Prior to submitting the planning application, the Authority held three ‘pre-application’ public exhibitions. A leaflet advertising the exhibitions was distributed to over 11,000 addresses within a 1km radius of the proposed site. Furthermore, the leaflets were not the only means of contact, as set out below.
As part of the consultation process undertaken so far, the Authority wrote to local councillors, MPs and residents associations to provide details of the exhibitions. Advertisements were placed in local newspapers for two weeks in advance of the exhibitions, along with a media briefing and the issue of a press release.
Following the exhibitions, we also distributed a newsletter which is available to view at this link: http://www.nlwa.gov.uk/procurement/pinkham_way/pinkham_way_newsletter
In addition to the ‘pre-application’ communication about the NLWA and the Barnet Council’s proposals for the site at Pinkham Way, a separate planning consultation for the North London Waste Plan has also carried been out. This is the plan which identifies waste management sites in the North London area. The public consultation on this document, which began in March 2008, closed in July 2011; there is some additional information below, but full details are provided on the North London Waste Plan website at www.nlwp.net.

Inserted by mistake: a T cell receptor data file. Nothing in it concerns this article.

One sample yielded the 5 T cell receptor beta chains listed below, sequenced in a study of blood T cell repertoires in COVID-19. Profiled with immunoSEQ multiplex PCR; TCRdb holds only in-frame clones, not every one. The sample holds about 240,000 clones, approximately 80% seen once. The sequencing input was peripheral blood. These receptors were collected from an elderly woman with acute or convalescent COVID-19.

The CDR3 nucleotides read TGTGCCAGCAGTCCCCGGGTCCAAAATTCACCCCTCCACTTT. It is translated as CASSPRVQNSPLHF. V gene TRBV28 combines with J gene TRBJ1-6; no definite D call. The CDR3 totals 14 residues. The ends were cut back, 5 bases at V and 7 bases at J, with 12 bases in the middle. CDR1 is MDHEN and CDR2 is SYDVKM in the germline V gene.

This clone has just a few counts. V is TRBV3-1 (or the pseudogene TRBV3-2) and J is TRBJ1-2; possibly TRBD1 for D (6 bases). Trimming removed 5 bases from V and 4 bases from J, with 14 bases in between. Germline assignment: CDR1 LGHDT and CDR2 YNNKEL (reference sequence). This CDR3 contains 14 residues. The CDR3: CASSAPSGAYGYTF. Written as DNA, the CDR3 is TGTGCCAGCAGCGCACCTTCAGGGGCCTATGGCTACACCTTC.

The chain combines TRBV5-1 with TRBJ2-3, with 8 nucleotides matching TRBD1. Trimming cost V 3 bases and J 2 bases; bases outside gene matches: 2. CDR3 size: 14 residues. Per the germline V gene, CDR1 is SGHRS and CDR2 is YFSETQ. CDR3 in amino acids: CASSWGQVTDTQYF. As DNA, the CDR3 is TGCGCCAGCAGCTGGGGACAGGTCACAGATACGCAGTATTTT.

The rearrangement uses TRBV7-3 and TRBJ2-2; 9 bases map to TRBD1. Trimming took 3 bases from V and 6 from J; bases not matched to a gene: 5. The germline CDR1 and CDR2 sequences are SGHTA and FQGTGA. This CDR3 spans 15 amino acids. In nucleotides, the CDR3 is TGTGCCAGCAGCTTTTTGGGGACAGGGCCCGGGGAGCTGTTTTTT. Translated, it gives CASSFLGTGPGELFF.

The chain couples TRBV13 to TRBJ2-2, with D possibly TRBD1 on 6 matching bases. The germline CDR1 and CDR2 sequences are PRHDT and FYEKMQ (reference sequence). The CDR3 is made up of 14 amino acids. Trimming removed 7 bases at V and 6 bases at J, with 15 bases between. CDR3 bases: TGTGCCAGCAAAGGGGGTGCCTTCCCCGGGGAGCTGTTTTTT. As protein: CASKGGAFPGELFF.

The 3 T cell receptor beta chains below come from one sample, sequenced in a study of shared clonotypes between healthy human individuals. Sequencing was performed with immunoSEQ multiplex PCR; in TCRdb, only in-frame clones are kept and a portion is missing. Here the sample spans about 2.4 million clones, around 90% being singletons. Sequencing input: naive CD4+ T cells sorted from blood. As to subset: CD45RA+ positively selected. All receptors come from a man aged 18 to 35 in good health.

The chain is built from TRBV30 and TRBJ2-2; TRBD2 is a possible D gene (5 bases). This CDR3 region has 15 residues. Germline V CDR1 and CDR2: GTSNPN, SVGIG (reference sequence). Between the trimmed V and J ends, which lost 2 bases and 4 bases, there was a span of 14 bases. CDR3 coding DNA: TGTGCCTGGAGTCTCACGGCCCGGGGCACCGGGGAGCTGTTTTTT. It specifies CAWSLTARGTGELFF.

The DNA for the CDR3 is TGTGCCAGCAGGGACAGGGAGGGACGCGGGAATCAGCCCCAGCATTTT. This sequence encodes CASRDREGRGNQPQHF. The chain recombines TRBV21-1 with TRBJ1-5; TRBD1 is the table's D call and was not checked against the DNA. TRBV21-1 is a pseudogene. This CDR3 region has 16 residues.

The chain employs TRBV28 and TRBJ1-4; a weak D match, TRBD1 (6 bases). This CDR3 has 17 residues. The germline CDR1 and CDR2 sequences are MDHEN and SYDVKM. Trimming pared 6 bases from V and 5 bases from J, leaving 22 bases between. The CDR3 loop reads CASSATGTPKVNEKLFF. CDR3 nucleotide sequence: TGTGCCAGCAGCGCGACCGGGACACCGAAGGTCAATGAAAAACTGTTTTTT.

- 11,160 newsletters were delivered in addressed envelopes to all properties within the 1km radius, in May 2011;
- Additionally, 6,649 newsletters were hand-delivered to further properties in N10 and N22, as specified by Haringey Council, in May 2011;
- Copies of the newsletter have also been provided to local libraries, schools and residents associations as well as the Pinkham Way Alliance. If you would like additional printed copies of the newsletter, please do let us know.
7. What consultation events will be held next?
Haringey Council will be responsible for deciding what consultation events are to be held at the next stage of the planning application process. Further detail will be provided as soon as possible.